15 December 2009

Affairs with a Bicycle

When I tell people I ride my bicycle five and a half miles each way to and from work, their response is shock. “That is such a long distance!” they say, or, “That is so dangerous!” I’ll dispel two myths right now: five and a half miles really isn’t a long way unless you’re going up and down San Francisco hills, and well, yes, it can be dangerous. Then again, so is driving my car at 65 miles an hour, walking across the street, or eating spinach.

But I have a confession to make. I don’t ride my bicycle as often as I’d like to. On my best week, I’ve ridden four days – three during the work week and once during the weekend for a leisurely adventure. I blame it on hating to wake up early, inclement weather, and most of all, on the fact that my 1983 Diesel Mercedes still runs wonderfully with no end in sight. In order to be at work by 9:00 AM, I need to leave the house by 7:30 AM to make it down to Mellow Johnny’s Bike Shop for a $1 shower (towel, soap, shampoo, and conditioner included with the price!). Fortunately, I don’t wear make-up on a daily basis, and I don’t fuss too much with my hair, so cleaning up is quick, and work is just a few blocks from the shop.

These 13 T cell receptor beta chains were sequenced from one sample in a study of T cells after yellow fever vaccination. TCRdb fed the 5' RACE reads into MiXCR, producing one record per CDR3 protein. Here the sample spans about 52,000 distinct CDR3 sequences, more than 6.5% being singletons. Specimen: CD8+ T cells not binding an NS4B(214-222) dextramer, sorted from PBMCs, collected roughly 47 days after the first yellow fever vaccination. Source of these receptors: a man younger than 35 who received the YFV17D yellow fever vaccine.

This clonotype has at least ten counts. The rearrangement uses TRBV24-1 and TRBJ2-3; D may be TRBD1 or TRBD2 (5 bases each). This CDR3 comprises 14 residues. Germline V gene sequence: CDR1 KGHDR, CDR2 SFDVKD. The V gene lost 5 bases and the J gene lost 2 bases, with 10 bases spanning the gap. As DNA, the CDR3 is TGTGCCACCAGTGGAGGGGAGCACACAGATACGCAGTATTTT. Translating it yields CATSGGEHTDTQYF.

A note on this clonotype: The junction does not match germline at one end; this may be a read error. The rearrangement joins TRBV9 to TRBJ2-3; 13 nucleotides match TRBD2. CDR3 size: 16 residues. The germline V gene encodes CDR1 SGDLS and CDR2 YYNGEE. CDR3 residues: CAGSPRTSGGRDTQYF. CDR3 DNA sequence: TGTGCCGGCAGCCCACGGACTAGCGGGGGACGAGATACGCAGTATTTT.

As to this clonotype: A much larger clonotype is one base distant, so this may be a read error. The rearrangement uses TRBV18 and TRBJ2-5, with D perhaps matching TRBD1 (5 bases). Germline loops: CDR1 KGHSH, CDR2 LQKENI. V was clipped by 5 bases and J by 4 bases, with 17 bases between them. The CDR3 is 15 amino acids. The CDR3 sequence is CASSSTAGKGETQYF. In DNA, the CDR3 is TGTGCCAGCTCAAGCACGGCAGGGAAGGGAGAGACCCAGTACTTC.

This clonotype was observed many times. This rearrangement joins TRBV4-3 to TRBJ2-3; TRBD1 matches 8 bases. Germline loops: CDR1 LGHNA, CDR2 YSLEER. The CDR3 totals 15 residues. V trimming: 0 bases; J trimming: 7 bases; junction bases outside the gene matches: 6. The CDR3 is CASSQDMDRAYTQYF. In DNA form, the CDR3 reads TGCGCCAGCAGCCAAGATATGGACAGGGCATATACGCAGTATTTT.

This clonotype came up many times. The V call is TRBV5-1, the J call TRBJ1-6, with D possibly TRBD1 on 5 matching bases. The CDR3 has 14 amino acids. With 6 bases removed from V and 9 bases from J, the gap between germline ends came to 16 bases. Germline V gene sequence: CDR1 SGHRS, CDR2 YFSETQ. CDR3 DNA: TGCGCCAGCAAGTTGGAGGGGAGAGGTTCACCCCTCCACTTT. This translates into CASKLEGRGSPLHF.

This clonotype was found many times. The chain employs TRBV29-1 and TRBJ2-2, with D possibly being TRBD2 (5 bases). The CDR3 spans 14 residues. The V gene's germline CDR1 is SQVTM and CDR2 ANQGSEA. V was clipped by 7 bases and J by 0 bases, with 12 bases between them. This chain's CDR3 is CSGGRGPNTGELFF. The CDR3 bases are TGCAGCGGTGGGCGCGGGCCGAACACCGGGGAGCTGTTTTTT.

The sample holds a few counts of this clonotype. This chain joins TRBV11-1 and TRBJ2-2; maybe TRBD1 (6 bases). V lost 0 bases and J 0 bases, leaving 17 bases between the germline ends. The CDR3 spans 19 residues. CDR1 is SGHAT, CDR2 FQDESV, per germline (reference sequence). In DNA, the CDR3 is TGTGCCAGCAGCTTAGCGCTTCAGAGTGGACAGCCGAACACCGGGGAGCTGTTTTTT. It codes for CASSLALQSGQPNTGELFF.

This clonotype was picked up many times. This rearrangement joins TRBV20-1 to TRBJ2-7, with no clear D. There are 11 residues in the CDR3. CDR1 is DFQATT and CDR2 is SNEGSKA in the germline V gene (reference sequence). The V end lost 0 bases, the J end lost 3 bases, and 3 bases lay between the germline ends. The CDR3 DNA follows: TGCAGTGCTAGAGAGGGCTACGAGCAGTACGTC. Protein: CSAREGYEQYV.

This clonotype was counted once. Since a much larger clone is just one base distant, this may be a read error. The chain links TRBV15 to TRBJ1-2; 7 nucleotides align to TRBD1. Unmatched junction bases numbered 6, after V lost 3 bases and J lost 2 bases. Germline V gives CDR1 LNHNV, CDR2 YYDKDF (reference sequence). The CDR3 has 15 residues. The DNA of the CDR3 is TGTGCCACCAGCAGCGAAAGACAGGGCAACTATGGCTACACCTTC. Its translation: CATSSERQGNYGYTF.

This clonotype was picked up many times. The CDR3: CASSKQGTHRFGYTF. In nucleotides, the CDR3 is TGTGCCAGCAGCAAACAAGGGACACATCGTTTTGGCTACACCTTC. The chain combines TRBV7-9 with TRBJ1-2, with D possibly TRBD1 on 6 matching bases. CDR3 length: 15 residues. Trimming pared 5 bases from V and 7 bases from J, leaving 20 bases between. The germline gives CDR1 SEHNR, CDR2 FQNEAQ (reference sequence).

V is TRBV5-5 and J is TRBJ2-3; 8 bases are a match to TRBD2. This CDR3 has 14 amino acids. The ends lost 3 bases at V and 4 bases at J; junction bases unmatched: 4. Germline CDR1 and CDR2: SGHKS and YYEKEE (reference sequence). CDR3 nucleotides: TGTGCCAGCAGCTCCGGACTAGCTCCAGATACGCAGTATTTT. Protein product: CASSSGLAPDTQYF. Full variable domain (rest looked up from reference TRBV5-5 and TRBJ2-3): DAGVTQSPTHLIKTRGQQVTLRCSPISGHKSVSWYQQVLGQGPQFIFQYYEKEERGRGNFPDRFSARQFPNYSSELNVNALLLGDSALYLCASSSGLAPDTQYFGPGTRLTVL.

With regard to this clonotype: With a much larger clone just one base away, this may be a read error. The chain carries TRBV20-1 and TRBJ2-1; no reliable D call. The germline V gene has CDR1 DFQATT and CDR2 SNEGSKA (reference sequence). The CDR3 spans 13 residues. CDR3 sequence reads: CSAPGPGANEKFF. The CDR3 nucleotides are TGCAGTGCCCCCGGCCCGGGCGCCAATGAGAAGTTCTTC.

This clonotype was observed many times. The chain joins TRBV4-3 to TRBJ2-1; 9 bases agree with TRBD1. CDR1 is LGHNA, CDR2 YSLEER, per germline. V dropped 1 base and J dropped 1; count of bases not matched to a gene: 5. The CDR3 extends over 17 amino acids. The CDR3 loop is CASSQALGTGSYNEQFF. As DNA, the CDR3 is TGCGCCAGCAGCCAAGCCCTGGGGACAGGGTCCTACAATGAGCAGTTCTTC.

The commute downtown takes me approximately 45-50 minutes, mostly taking South Congress all the way up from Stassney. There is an official bike lane a majority of the way, but I admit to using the sidewalk for a great part of my route because there are never any pedestrians, and I feel safer that much further away from the cars. I don’t ride very fast either, especially if I’m going downhill. I fear flying over my handlebars, so I steadily clamp the brakes. Combine all these elements with the fact that I am not an athletic person and that I only started riding an adult bicycle less than 2 years ago – the average person out there can probably out-do me.